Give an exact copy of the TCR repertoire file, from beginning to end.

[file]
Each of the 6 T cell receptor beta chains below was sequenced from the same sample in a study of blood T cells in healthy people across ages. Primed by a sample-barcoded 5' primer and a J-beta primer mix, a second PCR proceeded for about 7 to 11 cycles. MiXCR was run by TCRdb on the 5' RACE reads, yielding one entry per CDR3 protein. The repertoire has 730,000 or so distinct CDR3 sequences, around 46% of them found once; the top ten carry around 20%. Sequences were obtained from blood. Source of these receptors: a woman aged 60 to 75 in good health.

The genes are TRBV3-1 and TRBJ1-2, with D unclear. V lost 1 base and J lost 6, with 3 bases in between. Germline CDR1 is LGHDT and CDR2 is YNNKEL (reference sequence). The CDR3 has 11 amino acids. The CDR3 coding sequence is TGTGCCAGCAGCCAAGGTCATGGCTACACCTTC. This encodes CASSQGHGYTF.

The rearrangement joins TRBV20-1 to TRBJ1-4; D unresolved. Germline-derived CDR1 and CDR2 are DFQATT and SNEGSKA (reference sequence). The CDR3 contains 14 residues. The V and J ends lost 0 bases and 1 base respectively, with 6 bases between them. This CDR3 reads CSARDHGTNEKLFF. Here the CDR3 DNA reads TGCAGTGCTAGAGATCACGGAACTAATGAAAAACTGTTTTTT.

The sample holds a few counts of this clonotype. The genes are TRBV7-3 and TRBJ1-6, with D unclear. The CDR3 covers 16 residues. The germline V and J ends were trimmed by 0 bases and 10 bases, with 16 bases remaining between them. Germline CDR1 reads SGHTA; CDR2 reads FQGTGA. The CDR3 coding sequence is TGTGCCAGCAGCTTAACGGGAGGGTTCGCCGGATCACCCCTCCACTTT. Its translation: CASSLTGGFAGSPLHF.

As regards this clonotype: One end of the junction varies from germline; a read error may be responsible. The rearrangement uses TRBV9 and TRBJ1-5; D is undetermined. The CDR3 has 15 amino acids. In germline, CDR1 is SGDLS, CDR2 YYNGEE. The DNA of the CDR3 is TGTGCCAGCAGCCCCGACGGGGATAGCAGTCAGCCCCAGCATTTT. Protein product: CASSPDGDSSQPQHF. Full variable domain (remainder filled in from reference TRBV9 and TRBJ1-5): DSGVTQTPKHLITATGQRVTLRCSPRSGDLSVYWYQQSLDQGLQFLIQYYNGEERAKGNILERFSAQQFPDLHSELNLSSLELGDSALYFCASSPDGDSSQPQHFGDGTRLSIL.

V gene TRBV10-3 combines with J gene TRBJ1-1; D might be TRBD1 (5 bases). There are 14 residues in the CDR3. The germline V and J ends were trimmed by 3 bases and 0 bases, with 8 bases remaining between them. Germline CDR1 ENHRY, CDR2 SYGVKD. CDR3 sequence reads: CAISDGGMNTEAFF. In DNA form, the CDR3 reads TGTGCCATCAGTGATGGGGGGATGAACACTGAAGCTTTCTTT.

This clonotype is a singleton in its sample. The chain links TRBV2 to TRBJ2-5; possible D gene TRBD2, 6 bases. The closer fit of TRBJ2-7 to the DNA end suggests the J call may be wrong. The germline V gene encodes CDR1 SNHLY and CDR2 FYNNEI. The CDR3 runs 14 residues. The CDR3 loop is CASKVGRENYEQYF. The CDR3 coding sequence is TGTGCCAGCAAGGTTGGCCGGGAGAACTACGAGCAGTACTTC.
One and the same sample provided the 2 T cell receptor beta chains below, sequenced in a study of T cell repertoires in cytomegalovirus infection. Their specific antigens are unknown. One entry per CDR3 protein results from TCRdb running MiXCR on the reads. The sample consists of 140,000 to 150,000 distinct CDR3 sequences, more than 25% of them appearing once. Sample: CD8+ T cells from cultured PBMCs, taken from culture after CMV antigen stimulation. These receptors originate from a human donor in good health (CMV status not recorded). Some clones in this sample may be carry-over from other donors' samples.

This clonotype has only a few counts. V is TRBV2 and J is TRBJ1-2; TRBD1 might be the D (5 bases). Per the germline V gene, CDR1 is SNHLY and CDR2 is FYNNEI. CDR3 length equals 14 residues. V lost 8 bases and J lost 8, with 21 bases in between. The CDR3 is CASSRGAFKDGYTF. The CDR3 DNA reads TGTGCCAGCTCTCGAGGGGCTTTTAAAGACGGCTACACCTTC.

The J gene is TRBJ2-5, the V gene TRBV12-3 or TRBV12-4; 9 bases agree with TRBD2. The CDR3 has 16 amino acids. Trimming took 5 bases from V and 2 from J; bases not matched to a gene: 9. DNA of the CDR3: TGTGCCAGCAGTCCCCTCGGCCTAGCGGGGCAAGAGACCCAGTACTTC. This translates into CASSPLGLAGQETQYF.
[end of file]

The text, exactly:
Each of the 6 T cell receptor beta chains below was sequenced from the same sample in a study of blood T cells in healthy people across ages. Primed by a sample-barcoded 5' primer and a J-beta primer mix, a second PCR proceeded for about 7 to 11 cycles. MiXCR was run by TCRdb on the 5' RACE reads, yielding one entry per CDR3 protein. The repertoire has 730,000 or so distinct CDR3 sequences, around 46% of them found once; the top ten carry around 20%. Sequences were obtained from blood. Source of these receptors: a woman aged 60 to 75 in good health.

The genes are TRBV3-1 and TRBJ1-2, with D unclear. V lost 1 base and J lost 6, with 3 bases in between. Germline CDR1 is LGHDT and CDR2 is YNNKEL (reference sequence). The CDR3 has 11 amino acids. The CDR3 coding sequence is TGTGCCAGCAGCCAAGGTCATGGCTACACCTTC. This encodes CASSQGHGYTF.

The rearrangement joins TRBV20-1 to TRBJ1-4; D unresolved. Germline-derived CDR1 and CDR2 are DFQATT and SNEGSKA (reference sequence). The CDR3 contains 14 residues. The V and J ends lost 0 bases and 1 base respectively, with 6 bases between them. This CDR3 reads CSARDHGTNEKLFF. Here the CDR3 DNA reads TGCAGTGCTAGAGATCACGGAACTAATGAAAAACTGTTTTTT.

The sample holds a few counts of this clonotype. The genes are TRBV7-3 and TRBJ1-6, with D unclear. The CDR3 covers 16 residues. The germline V and J ends were trimmed by 0 bases and 10 bases, with 16 bases remaining between them. Germline CDR1 reads SGHTA; CDR2 reads FQGTGA. The CDR3 coding sequence is TGTGCCAGCAGCTTAACGGGAGGGTTCGCCGGATCACCCCTCCACTTT. Its translation: CASSLTGGFAGSPLHF.

As regards this clonotype: One end of the junction varies from germline; a read error may be responsible. The rearrangement uses TRBV9 and TRBJ1-5; D is undetermined. The CDR3 has 15 amino acids. In germline, CDR1 is SGDLS, CDR2 YYNGEE. The DNA of the CDR3 is TGTGCCAGCAGCCCCGACGGGGATAGCAGTCAGCCCCAGCATTTT. Protein product: CASSPDGDSSQPQHF. Full variable domain (remainder filled in from reference TRBV9 and TRBJ1-5): DSGVTQTPKHLITATGQRVTLRCSPRSGDLSVYWYQQSLDQGLQFLIQYYNGEERAKGNILERFSAQQFPDLHSELNLSSLELGDSALYFCASSPDGDSSQPQHFGDGTRLSIL.

V gene TRBV10-3 combines with J gene TRBJ1-1; D might be TRBD1 (5 bases). There are 14 residues in the CDR3. The germline V and J ends were trimmed by 3 bases and 0 bases, with 8 bases remaining between them. Germline CDR1 ENHRY, CDR2 SYGVKD. CDR3 sequence reads: CAISDGGMNTEAFF. In DNA form, the CDR3 reads TGTGCCATCAGTGATGGGGGGATGAACACTGAAGCTTTCTTT.

This clonotype is a singleton in its sample. The chain links TRBV2 to TRBJ2-5; possible D gene TRBD2, 6 bases. The closer fit of TRBJ2-7 to the DNA end suggests the J call may be wrong. The germline V gene encodes CDR1 SNHLY and CDR2 FYNNEI. The CDR3 runs 14 residues. The CDR3 loop is CASKVGRENYEQYF. The CDR3 coding sequence is TGTGCCAGCAAGGTTGGCCGGGAGAACTACGAGCAGTACTTC.
One and the same sample provided the 2 T cell receptor beta chains below, sequenced in a study of T cell repertoires in cytomegalovirus infection. Their specific antigens are unknown. One entry per CDR3 protein results from TCRdb running MiXCR on the reads. The sample consists of 140,000 to 150,000 distinct CDR3 sequences, more than 25% of them appearing once. Sample: CD8+ T cells from cultured PBMCs, taken from culture after CMV antigen stimulation. These receptors originate from a human donor in good health (CMV status not recorded). Some clones in this sample may be carry-over from other donors' samples.

This clonotype has only a few counts. V is TRBV2 and J is TRBJ1-2; TRBD1 might be the D (5 bases). Per the germline V gene, CDR1 is SNHLY and CDR2 is FYNNEI. CDR3 length equals 14 residues. V lost 8 bases and J lost 8, with 21 bases in between. The CDR3 is CASSRGAFKDGYTF. The CDR3 DNA reads TGTGCCAGCTCTCGAGGGGCTTTTAAAGACGGCTACACCTTC.

The J gene is TRBJ2-5, the V gene TRBV12-3 or TRBV12-4; 9 bases agree with TRBD2. The CDR3 has 16 amino acids. Trimming took 5 bases from V and 2 from J; bases not matched to a gene: 9. DNA of the CDR3: TGTGCCAGCAGTCCCCTCGGCCTAGCGGGGCAAGAGACCCAGTACTTC. This translates into CASSPLGLAGQETQYF.